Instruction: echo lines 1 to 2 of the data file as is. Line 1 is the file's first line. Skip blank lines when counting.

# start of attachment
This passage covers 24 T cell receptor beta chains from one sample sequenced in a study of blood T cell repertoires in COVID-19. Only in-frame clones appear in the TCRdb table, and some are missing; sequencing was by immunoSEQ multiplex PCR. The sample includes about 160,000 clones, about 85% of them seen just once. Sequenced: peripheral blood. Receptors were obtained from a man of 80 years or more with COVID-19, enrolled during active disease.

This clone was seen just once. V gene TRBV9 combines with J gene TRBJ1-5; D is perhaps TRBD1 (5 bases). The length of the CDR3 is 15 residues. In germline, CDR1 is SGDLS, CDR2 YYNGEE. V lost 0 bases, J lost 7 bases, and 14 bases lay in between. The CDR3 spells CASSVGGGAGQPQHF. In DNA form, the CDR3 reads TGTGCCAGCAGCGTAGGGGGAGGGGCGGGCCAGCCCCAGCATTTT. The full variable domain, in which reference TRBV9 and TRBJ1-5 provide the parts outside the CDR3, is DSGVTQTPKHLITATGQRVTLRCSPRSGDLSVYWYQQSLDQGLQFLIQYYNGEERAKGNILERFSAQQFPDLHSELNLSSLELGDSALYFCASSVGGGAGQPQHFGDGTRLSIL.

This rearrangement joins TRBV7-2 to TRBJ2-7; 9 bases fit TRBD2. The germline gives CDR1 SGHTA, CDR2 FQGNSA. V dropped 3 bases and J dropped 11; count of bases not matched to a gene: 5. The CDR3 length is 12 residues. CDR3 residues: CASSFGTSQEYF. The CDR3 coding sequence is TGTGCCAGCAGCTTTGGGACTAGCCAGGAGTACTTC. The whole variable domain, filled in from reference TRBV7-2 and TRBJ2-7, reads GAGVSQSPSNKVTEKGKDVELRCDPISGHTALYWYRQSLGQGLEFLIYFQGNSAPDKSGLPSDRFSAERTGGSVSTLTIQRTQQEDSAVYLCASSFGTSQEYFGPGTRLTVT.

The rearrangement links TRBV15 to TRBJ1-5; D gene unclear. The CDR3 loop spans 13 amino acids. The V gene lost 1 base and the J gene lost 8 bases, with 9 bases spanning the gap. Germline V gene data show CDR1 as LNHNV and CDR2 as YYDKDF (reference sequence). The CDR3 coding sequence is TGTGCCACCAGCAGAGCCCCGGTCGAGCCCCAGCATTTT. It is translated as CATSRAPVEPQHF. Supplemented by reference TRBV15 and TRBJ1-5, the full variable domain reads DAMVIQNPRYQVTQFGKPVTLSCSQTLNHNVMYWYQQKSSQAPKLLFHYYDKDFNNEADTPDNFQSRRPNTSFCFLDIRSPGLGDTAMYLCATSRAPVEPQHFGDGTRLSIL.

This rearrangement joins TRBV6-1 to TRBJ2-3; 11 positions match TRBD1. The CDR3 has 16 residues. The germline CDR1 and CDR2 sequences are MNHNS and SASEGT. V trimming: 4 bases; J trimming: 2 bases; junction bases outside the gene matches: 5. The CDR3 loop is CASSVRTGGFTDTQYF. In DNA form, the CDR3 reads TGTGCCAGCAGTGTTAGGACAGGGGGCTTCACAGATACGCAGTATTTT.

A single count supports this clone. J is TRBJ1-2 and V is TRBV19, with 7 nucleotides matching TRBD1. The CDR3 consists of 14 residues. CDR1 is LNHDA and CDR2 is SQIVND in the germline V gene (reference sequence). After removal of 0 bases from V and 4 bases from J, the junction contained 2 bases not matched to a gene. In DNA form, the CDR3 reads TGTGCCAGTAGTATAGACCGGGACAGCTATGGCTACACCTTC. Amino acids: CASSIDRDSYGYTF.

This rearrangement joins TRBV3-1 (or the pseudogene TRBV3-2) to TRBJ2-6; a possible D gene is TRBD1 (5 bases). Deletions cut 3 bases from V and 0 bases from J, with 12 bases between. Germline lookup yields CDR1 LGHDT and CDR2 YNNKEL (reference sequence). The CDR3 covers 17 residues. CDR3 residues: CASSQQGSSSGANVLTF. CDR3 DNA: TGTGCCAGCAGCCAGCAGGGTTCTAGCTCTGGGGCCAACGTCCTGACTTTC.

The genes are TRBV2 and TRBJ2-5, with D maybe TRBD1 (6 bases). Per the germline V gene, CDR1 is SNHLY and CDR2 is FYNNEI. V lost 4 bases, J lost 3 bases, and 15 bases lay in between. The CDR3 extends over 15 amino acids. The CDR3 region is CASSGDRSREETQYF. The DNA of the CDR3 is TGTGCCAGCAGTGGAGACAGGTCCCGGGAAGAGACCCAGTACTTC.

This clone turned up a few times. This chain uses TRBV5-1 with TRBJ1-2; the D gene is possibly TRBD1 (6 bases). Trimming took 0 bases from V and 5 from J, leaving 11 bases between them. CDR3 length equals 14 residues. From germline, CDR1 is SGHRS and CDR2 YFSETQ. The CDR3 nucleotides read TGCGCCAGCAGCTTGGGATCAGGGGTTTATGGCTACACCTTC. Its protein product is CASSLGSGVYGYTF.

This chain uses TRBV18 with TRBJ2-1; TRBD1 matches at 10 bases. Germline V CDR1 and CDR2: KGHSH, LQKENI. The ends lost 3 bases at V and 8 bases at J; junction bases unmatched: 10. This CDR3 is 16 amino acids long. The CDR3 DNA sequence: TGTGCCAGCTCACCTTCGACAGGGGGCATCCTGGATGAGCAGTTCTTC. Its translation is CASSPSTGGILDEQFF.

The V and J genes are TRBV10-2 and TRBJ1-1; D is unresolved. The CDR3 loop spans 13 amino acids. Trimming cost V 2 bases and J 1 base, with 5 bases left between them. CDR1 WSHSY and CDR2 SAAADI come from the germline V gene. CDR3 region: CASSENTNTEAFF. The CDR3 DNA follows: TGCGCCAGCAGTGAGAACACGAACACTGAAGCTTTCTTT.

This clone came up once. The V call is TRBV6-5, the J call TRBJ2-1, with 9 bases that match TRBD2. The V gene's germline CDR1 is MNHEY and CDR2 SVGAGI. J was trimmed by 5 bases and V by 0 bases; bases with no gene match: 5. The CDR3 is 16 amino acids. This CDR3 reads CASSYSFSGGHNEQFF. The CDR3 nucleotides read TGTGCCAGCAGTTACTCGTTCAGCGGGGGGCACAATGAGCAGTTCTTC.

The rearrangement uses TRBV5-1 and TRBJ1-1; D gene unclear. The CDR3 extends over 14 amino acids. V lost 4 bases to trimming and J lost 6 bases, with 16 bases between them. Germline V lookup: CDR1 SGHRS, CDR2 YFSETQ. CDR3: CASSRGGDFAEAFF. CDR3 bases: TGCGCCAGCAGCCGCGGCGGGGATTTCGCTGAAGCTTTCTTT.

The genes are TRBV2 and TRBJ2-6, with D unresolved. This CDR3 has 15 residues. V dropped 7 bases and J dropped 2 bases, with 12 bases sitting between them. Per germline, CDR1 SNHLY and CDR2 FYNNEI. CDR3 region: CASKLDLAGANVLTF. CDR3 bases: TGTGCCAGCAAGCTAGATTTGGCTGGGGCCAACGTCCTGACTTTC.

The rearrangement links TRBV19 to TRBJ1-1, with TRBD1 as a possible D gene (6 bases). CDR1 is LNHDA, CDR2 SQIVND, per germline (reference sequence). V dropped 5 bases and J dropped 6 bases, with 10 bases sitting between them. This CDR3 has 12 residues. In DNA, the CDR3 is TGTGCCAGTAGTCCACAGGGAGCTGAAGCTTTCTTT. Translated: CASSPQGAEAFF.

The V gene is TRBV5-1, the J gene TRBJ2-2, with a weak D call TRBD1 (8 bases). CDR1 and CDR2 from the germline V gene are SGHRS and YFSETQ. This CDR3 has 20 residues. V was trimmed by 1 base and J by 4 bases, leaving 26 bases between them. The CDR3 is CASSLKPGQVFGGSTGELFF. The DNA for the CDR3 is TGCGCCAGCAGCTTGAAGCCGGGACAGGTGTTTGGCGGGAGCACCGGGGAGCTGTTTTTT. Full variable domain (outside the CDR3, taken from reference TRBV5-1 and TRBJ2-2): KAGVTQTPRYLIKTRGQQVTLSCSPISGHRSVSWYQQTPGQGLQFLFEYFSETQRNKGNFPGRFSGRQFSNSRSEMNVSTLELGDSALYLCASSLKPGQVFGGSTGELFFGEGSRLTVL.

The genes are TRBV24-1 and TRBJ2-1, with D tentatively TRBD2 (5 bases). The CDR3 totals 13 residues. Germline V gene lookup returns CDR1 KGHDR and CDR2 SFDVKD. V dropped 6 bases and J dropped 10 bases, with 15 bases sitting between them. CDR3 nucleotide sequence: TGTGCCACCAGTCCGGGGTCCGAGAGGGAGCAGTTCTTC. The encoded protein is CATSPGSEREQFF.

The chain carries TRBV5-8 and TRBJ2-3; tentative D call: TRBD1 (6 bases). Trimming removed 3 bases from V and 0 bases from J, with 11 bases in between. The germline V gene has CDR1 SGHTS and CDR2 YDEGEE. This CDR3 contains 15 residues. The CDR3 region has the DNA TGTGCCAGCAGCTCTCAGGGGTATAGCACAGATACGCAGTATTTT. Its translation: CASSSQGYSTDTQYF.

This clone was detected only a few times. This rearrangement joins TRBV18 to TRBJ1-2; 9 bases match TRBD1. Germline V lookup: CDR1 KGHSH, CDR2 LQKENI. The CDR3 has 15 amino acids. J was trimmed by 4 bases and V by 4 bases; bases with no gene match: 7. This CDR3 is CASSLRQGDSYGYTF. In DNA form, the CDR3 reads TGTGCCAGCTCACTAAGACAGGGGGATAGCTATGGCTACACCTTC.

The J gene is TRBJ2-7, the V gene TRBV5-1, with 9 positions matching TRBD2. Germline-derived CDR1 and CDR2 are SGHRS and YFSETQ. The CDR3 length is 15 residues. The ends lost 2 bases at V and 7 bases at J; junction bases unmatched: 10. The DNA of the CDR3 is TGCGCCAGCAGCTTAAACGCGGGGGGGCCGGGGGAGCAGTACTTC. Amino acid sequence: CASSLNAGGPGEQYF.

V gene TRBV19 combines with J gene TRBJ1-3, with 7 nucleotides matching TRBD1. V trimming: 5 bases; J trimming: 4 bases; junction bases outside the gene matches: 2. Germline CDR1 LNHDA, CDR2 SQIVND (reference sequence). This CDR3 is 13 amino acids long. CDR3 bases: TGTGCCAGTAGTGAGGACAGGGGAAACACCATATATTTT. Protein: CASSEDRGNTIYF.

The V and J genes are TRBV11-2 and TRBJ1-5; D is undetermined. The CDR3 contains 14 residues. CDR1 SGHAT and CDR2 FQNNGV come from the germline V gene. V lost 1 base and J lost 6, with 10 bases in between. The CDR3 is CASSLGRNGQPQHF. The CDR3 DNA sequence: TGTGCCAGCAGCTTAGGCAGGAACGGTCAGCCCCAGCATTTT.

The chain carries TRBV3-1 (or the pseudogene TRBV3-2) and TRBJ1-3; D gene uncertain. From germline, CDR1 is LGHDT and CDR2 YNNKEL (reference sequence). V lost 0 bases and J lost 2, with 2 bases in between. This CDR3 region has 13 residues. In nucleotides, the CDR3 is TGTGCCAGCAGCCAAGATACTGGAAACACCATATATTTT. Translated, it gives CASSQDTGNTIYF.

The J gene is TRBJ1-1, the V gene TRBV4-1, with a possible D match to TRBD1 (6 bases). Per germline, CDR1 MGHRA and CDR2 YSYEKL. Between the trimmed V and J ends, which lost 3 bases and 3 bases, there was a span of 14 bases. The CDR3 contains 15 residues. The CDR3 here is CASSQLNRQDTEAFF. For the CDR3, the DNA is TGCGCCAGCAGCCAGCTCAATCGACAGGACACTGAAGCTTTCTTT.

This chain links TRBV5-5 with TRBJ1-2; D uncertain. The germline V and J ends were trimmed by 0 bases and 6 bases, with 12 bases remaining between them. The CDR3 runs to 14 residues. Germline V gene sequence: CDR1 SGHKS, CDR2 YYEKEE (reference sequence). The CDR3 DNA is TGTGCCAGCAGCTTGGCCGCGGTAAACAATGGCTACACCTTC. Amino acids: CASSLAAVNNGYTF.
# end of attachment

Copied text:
This passage covers 24 T cell receptor beta chains from one sample sequenced in a study of blood T cell repertoires in COVID-19. Only in-frame clones appear in the TCRdb table, and some are missing; sequencing was by immunoSEQ multiplex PCR. The sample includes about 160,000 clones, about 85% of them seen just once. Sequenced: peripheral blood. Receptors were obtained from a man of 80 years or more with COVID-19, enrolled during active disease.

This clone was seen just once. V gene TRBV9 combines with J gene TRBJ1-5; D is perhaps TRBD1 (5 bases). The length of the CDR3 is 15 residues. In germline, CDR1 is SGDLS, CDR2 YYNGEE. V lost 0 bases, J lost 7 bases, and 14 bases lay in between. The CDR3 spells CASSVGGGAGQPQHF. In DNA form, the CDR3 reads TGTGCCAGCAGCGTAGGGGGAGGGGCGGGCCAGCCCCAGCATTTT. The full variable domain, in which reference TRBV9 and TRBJ1-5 provide the parts outside the CDR3, is DSGVTQTPKHLITATGQRVTLRCSPRSGDLSVYWYQQSLDQGLQFLIQYYNGEERAKGNILERFSAQQFPDLHSELNLSSLELGDSALYFCASSVGGGAGQPQHFGDGTRLSIL.